Saturday, May 20, 2006

British Liturgical Time?

Fr. Peter mentioned why Evensong (Vespers) is held around 7 p.m. in most Irish, Scottish, and Northern English parishes:
My home parish had a parson from the English home counties who insisted on having Evensong at 6pm. He was cussed every Sunday by those of us in the choir as his retiming of the services interferred royally with our teas. He did not understand the natural sequence - Tea at 5pm, Evensong at 6.30pm, the first pint of Guinness or Beamish at 7.45pm.
This wisdom, courtesy of York Forum.

Thursday, May 18, 2006

Ambrosian Mass and DVD

I know I've mentioned this Mass before, but you can download video for the entire Ambrosian Mass here. No word on when the DVD will be ready, though....

Book of Kells Screensaver

Go here to download it.

Paying My Respects

It's now old news. (I was not online much of the last week.) Dr. Jaroslav Pelikan has passed away.

I remember to this day the palpable joy I felt when an OCA priest told me of Dr. Pelikan's conversion -- rejoicing that someone as erudite and scholarly as he was had embraced Orthodoxy. He has now joined a more exclusive Body (or rather, moved to another part of the same Body), devoted exclusively to the praising of the All-Holy Trinity. We're grateful for his work.

Requiescat in Pace.

The Da Vinci Bomb

The critics have spoken about the new film, The Da Vinci Code:

"Retarded, ridiculous, and crushingly dull." -- Devin Faraci, CHUD.

"[M]elodramatic, sometimes lifeless." -- Claudia Puig, USA Today.

"[D]uller than watching da Vinci's paint dry." -- Edward Douglas, ComingSoon.Net.

"An oppressively talky film." -- Todd McCarthy, Variety.

"[A] dreary, droning, dull-witted adaptation." -- Peter Travers, Rolling Stone.

"[O]verblown." -- JoBlo, JoBlo's Movie Emporium.

"[A] lifeless adapation that reveals the flaws of its source." -- Joe Utichi, FilmFocus.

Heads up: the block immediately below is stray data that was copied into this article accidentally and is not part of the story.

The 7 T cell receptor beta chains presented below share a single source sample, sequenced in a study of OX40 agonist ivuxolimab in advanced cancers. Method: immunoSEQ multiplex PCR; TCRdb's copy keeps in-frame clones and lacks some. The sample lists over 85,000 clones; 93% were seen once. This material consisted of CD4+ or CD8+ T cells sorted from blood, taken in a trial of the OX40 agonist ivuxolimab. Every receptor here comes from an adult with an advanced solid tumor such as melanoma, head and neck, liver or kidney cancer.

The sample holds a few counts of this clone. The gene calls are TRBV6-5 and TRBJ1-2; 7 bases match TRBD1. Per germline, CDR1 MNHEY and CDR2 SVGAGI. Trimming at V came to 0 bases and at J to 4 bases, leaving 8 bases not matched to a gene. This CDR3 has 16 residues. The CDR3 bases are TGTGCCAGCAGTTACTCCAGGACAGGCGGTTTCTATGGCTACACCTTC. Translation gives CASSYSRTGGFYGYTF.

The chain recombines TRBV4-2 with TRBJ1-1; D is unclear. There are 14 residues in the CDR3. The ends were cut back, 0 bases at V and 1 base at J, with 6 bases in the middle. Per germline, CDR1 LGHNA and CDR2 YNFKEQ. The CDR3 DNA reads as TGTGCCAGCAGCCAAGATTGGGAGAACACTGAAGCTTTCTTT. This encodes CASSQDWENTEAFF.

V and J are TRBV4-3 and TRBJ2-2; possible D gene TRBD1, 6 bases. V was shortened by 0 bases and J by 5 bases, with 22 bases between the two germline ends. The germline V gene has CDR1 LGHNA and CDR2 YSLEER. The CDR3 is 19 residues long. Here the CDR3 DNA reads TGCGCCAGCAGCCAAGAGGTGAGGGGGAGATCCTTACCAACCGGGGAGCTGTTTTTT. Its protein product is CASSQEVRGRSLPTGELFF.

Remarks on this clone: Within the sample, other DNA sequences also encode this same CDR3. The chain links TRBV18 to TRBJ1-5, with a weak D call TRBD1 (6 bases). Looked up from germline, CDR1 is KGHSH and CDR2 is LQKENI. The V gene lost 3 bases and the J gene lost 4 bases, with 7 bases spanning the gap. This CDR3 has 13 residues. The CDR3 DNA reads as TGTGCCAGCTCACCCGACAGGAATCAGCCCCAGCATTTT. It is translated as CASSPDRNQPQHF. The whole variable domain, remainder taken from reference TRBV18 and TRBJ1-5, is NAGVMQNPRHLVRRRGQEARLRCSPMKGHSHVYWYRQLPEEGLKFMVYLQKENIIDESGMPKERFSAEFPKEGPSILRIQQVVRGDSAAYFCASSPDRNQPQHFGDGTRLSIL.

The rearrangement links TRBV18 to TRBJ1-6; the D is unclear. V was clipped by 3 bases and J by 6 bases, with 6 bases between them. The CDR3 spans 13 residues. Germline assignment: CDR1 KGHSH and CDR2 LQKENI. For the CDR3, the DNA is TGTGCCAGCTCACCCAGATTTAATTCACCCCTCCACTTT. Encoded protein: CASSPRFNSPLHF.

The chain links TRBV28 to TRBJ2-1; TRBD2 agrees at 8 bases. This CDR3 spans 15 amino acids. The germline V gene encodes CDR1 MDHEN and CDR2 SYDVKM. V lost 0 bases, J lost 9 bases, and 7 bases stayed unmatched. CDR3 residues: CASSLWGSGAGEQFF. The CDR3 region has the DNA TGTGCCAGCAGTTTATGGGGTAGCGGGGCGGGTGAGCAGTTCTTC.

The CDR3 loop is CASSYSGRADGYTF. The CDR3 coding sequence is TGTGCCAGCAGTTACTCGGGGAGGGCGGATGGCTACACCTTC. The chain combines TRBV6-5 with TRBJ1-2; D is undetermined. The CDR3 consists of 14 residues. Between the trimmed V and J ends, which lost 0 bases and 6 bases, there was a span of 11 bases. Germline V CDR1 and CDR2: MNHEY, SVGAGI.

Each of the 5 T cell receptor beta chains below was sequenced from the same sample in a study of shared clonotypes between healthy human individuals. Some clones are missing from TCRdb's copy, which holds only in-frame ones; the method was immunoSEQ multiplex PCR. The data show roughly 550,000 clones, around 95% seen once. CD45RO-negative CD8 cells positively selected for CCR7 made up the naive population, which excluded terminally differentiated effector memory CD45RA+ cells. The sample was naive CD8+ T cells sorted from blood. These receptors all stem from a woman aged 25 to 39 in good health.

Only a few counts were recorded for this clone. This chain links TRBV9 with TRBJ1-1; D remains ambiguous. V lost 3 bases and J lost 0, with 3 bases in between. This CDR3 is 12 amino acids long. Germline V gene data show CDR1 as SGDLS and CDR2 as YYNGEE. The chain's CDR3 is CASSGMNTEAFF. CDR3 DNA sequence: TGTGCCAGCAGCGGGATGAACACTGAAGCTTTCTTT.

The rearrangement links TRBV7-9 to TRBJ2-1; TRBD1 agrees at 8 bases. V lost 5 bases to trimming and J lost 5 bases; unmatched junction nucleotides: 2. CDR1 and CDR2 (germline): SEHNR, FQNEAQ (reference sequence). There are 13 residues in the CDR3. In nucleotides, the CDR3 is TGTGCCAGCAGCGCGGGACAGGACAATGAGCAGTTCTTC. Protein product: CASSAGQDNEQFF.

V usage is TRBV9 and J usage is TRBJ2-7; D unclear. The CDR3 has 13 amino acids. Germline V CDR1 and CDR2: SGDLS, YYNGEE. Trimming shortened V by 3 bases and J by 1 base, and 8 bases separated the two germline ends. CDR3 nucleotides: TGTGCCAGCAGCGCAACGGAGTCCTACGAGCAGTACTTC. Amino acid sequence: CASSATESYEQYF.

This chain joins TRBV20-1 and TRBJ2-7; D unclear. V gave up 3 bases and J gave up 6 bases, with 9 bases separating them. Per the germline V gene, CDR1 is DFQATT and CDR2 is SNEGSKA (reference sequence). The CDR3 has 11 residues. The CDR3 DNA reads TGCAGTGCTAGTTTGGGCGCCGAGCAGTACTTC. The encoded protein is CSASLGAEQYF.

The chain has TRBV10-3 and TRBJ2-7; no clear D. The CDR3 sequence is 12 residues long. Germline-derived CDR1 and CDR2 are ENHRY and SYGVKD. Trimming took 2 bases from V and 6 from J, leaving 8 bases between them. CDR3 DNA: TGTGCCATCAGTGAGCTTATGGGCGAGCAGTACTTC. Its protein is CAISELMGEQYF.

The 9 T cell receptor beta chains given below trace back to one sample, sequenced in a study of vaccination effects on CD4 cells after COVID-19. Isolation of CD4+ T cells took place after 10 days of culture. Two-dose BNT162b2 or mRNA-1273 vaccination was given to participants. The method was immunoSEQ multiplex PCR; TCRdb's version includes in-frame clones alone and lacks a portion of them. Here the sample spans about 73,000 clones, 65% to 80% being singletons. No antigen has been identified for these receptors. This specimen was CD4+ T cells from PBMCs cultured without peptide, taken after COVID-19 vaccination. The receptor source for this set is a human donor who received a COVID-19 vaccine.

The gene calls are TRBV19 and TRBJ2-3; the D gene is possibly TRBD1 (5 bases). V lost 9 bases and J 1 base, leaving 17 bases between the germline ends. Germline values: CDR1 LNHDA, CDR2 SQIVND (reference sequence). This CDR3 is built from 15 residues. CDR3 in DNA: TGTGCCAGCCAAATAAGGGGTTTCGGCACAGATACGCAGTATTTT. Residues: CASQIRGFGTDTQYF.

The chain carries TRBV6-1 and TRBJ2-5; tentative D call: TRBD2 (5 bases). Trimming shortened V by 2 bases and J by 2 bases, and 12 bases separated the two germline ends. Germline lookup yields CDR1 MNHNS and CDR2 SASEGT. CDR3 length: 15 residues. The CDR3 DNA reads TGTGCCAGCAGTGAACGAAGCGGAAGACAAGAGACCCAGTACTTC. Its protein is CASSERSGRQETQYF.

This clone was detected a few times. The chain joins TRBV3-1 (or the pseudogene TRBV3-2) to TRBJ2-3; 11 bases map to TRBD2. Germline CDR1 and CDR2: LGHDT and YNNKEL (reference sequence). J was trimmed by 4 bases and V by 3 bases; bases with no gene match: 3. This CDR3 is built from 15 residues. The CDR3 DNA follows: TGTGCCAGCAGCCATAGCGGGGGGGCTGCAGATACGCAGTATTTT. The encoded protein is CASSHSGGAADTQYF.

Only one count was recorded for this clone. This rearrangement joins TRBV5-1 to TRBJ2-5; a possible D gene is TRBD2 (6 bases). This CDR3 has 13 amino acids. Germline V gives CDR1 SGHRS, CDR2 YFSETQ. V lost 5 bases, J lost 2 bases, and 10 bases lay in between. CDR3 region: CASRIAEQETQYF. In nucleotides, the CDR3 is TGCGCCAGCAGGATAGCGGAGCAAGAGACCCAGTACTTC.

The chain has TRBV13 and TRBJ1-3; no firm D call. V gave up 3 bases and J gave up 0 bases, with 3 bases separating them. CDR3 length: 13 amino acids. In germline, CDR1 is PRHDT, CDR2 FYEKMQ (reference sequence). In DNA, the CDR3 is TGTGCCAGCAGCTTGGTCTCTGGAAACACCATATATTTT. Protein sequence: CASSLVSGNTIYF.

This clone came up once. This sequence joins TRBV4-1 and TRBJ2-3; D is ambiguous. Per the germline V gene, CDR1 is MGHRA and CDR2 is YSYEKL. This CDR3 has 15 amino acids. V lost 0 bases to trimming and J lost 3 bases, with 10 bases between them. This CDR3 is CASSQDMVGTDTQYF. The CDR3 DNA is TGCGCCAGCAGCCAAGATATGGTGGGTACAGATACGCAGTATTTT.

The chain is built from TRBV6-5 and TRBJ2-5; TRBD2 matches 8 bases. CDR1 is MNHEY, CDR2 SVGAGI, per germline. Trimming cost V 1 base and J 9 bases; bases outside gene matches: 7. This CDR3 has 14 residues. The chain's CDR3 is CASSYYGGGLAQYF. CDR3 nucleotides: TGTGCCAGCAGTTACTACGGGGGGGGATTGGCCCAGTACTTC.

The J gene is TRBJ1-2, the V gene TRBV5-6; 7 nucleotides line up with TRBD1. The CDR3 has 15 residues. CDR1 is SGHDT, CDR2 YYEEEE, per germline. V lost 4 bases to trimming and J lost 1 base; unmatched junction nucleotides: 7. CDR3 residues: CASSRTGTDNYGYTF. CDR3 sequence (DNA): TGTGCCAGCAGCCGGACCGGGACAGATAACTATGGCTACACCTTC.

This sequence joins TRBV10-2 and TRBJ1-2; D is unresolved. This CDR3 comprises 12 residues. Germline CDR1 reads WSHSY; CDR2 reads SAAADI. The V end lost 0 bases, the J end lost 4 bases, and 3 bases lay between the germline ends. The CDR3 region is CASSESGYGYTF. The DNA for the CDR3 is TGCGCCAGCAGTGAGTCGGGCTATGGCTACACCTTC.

"It's not very good." -- Richard Corliss, Time.

It seems The Da Vinci Code film is having the same trouble as the much-ballyhooed ABC series "Ellen" after Ms. DeGeneres announced her sexual orientation: the underlying show reeked, and no one wanted to watch it. No matter how much the left-wing media wanted to promote the causes they promoted ("alternate lifestyles" and slanders of Christianity), the nation tuned them out because the delivery vehicle (the "entertainment") didn't entertain. There was simply no audience for a show about the gay cause-of-the-week, so "Ellen" tanked. (I'm told her new talk show has avoided pounding the "I'm a lesbian" theme every segment of every show.)

As a brilliant commentator wrote about the rejection of another anti-religious program: "This is the latest in a long string of free market rebukes demonstrating the secular, religio-phobic Left is still unable to brainwash the American people, even with the services of all three networks, the prestige press, and all the Turner networks combined."

So, why hasn't Hollywood invested in more blockbuster epic films like The Passion of the Christ, which also happened to make its investors money? Because it's still more interested in trying.

(Additional caveat: We should not be complacent; the critics -- and perhaps the viewing public -- rejected these programs, not because of their offensive messages, but because they could not compete with other cultural bread-and-circus offerings. Others have, and will, succeed; after all, there wouldn't be a da Vinci movie without the bestselling book.)

Wednesday, May 17, 2006

Taize? What'd I Say?

Consider this an open invitation for comments.

Is anyone familiar with Taize music? A (Protestant) friend is deeply committed to Taize services and recently loaned me a few CDs. Being a sport, I listened -- and I'm still not sure exactly what I heard. Some of it was similar to Byzantine chant. Some of the words came from historic Gregorian chants (Veni Sancte Spiritus). Some of it seemed like a less happy-clappy form of Praise and Worship music, literally repeating the same riffs and words over-and-over again for 10 minutes at a time. Occasionally, as I was about to slip into a coma, I would hear a Latin phrase or traditional liturgical chant that perked my ears up, only to see it changed in some way for its audience. Particularly unedifying was a track that was essentially the Byzantine litany translated into ecumenical-sounding ICEL English and chanted by a woman (!).

I'm told its practitioners are mostly Protestants, even evangelicals, who are considered conservatives or trad-trogs in their parishes (but not "trad" enough to know the litany is only chanted by a man in orders?).


It appears to be quite a mish-mash of materials from varying backgrounds. Musically, it is either a dumbing down of the High Church tradition or an attempt to dignify low church/evangelical worship.

IIRC, the founder of the monastery was murdered some time ago by a putatively insane Romanian woman (who was, in all likelihood, baptized Orthodox; Lord have mercy). I'm sorry to see anyone murdered, much less a man who has dedicated his life to prayer. (I'm given to understand, despite his monastic profession, that he was a Protestant.)

Does any one of my highly educated readers have anything that might be instructive?